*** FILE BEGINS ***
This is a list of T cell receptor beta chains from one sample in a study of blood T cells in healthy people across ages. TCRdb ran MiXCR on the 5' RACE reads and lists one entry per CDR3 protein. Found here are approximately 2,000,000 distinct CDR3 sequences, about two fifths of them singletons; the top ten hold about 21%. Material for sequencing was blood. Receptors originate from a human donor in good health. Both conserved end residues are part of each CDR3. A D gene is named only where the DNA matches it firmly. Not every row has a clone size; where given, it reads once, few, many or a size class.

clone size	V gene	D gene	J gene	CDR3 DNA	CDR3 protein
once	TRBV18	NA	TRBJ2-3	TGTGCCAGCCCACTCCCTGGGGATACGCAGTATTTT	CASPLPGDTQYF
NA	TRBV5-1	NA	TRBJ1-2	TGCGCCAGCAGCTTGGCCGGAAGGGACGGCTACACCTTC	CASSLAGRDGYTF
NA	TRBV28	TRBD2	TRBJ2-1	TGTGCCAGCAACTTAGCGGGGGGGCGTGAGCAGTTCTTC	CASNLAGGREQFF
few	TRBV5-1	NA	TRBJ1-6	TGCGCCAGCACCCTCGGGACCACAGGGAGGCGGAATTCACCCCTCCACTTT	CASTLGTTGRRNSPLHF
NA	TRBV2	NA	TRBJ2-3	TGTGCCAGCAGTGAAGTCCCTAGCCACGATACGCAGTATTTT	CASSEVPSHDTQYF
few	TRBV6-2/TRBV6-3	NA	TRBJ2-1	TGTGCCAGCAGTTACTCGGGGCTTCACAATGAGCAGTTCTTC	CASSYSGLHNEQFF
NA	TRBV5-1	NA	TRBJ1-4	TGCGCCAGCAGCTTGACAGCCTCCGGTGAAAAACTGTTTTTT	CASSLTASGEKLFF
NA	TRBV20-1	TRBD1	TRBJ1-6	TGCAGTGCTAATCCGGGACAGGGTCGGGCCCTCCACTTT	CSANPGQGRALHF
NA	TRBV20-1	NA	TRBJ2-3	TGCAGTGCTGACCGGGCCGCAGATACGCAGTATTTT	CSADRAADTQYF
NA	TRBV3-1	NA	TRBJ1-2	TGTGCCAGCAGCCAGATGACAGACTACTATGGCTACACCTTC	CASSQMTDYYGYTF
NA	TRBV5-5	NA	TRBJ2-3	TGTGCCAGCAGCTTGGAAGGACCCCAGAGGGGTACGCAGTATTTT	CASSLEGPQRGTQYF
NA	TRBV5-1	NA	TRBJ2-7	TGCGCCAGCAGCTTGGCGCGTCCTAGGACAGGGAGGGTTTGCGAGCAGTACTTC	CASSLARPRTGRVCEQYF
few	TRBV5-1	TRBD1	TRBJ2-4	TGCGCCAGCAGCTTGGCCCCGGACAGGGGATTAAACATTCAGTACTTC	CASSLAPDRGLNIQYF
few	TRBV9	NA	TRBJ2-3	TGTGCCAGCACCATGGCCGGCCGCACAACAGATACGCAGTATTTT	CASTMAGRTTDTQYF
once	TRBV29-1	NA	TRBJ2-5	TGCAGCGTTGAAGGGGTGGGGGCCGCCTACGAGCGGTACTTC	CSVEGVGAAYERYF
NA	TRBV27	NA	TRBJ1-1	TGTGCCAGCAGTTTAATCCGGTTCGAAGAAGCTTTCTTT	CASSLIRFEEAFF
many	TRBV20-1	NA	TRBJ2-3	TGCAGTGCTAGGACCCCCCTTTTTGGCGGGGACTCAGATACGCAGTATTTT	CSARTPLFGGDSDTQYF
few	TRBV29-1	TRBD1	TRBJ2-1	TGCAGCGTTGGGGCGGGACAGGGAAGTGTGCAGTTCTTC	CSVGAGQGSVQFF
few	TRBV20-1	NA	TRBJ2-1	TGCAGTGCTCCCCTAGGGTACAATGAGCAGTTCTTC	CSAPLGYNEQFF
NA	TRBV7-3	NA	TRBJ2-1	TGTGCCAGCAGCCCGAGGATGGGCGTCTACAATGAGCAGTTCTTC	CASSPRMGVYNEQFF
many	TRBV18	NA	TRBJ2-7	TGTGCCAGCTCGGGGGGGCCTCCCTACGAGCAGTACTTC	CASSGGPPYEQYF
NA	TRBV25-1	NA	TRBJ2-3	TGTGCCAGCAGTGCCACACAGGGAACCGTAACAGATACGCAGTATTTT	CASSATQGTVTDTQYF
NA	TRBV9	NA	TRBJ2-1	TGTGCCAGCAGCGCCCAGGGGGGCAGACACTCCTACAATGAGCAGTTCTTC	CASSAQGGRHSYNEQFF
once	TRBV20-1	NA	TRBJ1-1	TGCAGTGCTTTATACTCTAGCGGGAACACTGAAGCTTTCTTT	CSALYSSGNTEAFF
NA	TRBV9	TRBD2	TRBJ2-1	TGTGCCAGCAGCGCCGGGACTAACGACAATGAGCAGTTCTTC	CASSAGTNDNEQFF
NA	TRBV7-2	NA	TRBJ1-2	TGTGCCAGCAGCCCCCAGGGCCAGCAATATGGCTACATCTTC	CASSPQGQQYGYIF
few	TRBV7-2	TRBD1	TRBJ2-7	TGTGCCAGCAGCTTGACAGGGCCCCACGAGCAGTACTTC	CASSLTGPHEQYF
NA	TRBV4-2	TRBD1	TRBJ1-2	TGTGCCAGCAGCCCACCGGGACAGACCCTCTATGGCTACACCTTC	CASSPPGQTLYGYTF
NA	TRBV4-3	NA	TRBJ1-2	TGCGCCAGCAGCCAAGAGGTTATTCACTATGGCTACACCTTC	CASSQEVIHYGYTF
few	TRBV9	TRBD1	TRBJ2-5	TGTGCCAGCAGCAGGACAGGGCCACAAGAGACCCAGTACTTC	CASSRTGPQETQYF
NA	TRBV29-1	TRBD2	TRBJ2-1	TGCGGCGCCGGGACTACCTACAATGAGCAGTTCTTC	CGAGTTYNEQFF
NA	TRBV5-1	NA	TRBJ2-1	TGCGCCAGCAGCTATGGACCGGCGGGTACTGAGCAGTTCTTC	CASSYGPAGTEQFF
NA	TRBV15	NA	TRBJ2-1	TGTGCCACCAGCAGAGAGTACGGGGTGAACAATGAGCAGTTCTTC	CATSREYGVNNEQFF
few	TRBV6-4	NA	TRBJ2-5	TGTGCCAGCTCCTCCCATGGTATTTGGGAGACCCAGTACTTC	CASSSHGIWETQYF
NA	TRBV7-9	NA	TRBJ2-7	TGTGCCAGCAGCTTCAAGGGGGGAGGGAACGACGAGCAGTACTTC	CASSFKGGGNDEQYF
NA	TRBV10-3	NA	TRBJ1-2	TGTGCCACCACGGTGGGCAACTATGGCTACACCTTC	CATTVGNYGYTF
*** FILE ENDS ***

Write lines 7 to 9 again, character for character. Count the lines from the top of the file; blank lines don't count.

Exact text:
NA	TRBV2	NA	TRBJ2-3	TGTGCCAGCAGTGAAGTCCCTAGCCACGATACGCAGTATTTT	CASSEVPSHDTQYF
few	TRBV6-2/TRBV6-3	NA	TRBJ2-1	TGTGCCAGCAGTTACTCGGGGCTTCACAATGAGCAGTTCTTC	CASSYSGLHNEQFF
NA	TRBV5-1	NA	TRBJ1-4	TGCGCCAGCAGCTTGACAGCCTCCGGTGAAAAACTGTTTTTT	CASSLTASGEKLFF